Grieving and Death

Grieving and Death April 18, 2021

I wanted to write about grief and death today.

Some asked me to talk about this, so I’m going to. It’s going to get a little personal too.

This is about grief and death. Ultimately an aspect of this is going to be very personal because of my own experience, and I’m going to relate that to you, but I’m going to start by sharing a quote.

This is from a book called Awake in the World, by Michael Stone. He is a Buddhist teacher, and he happens to have died a few years ago. In his book, he has a passage on death that I wanted to start with.

He says, “In death there is a kind of shift. One thing ceases and another thing starts. Of course, we’re not functioning anymore as the wave in the water, we become the water completely. We move back into the elements. In death, we give completely until we are not functioning relative to the whole; we are the whole. Coming and going, like life and death, are irrelevant phases when we are fully in our lives. The sunset does not die, it becomes a sunrise somewhere else.”

I really like that. I think he’s challenging us to think of death in a different way. Death is obviously a fundamental part of life, and we know that most of, or maybe our whole lives. At least as soon as we start learning things, we learn about death. We spend a lot of time avoiding the subject, or we spend some time pretending it’s not happening, because it’s sort of scary. Right? I think it’s one of these human universals, it’s one thing that we have in common with everyone else on this planet. We’re all getting older, we’re all getting sick, and we’re all going to die.

And in addition to that, we’re also all losing our loved ones. Every one of us is losing our loved ones, and that affects us in several ways. The one obvious way is of course if a loved one dies, we miss them. The secondary way is, when a loved one dies, it’s kind of like a part of our future dies, because our potential future where we were going to interact with them is gone. We have a new future that’s completely independent of this other person because they’re not going to be in our lives.

I think we really struggle with that, and maybe we have trouble putting a name on it, but that’s what it is. It’s a potential future going away. Even if there are times when we lose someone that we’re not even all that close to, we still have a lot of grieving to do. That happens all the time. Again, that’s because of that potential future. Even if we don’t see someone a lot, we were probably going to see them and have some interactions. Any opportunity is gone.

To a degree, that functions in other things as well. I think when you get a divorce, or when someone moves away, a potential future is gone, but it doesn’t have the finality of death.

I’m going to share with you something personal now, and that is this:

When I was fourteen years old, my father was diagnosed with stomach cancer. They attempted surgery to take his stomach out, and when they cut him open, they discovered that the cancer was too widespread. There was no chance of defeating it by taking his stomach out. Taking his stomach out was going to be a greater risk than just leaving it in and blasting him with chemicals. So that’s what they did.

They left his stomach in, they sewed him back up, and if you know anything about cancer, that’s kind of a pretty common thing that happens. So, they sent him home and they got him aggressive chemotherapy. I was fourteen years old, I don’t know if it was stage four or stage three, but that doesn’t matter for the story. What matters is he remained with us for eleven months. Then he fell into a coma, and then he died.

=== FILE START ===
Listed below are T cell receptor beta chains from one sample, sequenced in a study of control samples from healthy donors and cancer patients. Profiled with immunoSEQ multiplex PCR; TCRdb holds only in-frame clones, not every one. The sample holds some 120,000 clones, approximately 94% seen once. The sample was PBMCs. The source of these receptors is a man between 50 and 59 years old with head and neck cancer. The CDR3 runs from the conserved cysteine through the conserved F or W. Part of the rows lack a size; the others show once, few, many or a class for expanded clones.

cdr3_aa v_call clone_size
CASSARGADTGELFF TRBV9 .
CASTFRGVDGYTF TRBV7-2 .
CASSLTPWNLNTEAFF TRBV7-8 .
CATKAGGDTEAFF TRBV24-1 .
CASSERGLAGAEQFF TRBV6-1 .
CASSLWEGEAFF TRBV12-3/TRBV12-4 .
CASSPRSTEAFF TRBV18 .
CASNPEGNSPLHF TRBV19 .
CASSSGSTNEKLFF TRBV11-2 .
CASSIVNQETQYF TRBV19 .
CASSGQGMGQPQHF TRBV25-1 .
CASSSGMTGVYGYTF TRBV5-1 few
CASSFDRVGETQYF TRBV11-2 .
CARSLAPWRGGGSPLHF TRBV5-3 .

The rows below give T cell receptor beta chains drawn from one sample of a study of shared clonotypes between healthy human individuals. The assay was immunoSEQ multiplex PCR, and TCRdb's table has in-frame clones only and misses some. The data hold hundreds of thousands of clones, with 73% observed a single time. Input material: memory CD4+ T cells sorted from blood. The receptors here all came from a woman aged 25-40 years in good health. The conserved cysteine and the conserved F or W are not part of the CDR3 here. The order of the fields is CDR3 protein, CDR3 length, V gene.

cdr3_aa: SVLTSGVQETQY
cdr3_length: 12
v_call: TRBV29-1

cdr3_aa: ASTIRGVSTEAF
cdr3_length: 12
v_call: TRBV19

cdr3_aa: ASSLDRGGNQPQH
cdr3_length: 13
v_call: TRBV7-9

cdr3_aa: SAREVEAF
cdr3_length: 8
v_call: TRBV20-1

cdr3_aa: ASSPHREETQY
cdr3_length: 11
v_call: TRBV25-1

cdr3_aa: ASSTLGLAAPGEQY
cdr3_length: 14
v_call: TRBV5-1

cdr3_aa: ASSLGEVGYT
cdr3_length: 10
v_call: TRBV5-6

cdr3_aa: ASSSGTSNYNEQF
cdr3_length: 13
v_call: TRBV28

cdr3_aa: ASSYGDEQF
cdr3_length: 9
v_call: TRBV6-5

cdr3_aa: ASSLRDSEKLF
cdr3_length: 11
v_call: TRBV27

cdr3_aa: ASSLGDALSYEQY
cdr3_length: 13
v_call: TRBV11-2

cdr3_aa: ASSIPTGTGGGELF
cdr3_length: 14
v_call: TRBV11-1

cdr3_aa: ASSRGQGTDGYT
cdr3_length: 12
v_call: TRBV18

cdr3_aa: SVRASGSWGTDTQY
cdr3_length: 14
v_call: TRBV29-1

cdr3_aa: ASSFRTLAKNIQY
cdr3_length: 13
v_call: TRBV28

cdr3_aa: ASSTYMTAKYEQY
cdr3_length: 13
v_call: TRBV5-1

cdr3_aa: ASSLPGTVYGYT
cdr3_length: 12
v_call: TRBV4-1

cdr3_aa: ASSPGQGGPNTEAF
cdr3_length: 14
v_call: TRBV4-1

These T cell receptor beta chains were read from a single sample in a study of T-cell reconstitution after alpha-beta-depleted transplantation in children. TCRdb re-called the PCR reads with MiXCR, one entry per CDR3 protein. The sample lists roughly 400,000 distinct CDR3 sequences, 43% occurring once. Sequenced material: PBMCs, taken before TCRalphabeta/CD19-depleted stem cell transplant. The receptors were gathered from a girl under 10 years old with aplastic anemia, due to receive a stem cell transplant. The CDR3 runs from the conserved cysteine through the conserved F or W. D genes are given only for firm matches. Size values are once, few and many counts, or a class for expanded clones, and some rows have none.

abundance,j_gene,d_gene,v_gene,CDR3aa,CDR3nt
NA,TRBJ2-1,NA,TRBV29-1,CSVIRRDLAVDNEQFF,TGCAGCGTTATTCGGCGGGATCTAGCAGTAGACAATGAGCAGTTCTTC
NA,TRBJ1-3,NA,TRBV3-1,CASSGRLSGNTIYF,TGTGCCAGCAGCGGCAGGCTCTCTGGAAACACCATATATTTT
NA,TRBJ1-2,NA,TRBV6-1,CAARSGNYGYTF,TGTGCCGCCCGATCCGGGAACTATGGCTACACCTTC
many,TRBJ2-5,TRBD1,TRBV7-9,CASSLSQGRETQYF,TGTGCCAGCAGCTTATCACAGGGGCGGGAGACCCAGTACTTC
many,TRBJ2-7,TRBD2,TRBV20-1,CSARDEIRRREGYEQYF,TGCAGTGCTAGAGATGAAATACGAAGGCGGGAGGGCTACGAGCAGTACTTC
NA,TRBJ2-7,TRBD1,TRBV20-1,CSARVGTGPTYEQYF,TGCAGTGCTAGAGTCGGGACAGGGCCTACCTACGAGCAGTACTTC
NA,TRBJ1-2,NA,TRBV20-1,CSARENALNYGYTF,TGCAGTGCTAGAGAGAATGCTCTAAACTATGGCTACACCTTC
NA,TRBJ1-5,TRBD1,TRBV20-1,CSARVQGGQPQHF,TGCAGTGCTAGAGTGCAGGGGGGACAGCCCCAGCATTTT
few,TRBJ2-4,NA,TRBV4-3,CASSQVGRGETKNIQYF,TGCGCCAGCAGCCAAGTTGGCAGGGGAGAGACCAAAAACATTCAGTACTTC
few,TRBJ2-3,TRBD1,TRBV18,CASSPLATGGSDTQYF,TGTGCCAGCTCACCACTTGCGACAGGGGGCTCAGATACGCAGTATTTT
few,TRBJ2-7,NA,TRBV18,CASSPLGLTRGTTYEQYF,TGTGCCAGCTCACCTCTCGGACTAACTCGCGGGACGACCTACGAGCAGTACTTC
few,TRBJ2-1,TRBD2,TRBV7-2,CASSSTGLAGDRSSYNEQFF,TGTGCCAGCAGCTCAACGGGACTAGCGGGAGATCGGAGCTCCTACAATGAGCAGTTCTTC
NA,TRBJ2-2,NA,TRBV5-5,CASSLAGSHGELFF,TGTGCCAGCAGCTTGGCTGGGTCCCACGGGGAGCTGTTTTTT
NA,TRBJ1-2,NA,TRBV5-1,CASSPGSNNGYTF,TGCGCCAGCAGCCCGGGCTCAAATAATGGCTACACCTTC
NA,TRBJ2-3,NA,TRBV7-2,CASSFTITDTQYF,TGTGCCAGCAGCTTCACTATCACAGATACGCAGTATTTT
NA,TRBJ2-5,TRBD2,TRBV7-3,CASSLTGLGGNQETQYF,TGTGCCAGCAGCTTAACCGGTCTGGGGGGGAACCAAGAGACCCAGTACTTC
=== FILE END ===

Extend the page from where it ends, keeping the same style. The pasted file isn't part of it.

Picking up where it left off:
My dad was gone, and my brother was away at college, so it was just me and my mom in the house at that point. The fact is that at that time and for many years after, I didn’t have the tools of meditation practice that I have now, and I didn’t know how to talk about impermanence. I didn’t know how to talk about any of this, and that’s going to come into play later in the story.

My mother had no idea how to handle it, and had no idea how to help me. I have a childhood friend named Jason, and my friend Jason’s dad also lost his father when he was young. So, my mother had this guy – his name was Bill Downing – come and just talk to me about his experience of him losing his father. He didn’t ask me any questions, he didn’t ask me to share, he just told me about his experience. And that really helped me.

I think it’s really helpful to us when other people tell their stories, at least I hope so, and that’s why I’m telling you my story now. Because Bill Downing told me his story of losing his father at a young age, and it made it a little bit easier for me to take. As easy as it could be. The most memorable thing he said to me was this: when he lost his dad, he didn’t cry. He felt sort of numb, instead of what he expected, which was to feel devastated. He just felt sort of numb, like the world was in black and white. That resonated really well with me, because that’s what I felt. I didn’t cry when my father died. I just felt sort of numb, it felt more unreal than tearful.

We’ll move forward in the story a little. I went through high school without a dad.

After high school I went to Johnson County Community College. My first year in college, my mother was diagnosed with lung cancer. She had been a smoker in her earlier life, for many years. She had quit smoking before she got lung cancer, but I guess she quit too late. They said it was inoperable.

So, really it was the same thing. Her treatment wasn’t exactly the same, but she got heavy treatment – chemotherapy and radiation, I think. She also had an oxygen tank, a big square thing that went in our living room and it’s got cords that went in her nose. Really long cords so she could go anywhere in the house, but she was hooked up to this thing all the time when she was home.

I have a really big memory of one night when the machine suddenly stopped working, and we had to call, and a guy had to come make an emergency visit to come check on it and fix it. By the time the guy got there it had come back on. So it was really embarrassing, but it’s a really vivid memory in my mind.

Less than four years apart. My dad died, my mom got cancer, my mom died. There I was, nineteen years old, first year of college. I didn’t know what I would do with my life. I didn’t feel ready to be an adult. But there I was. Now my parents have been gone from my life longer than they were in it.

My mother had planned for this, so she set up a trust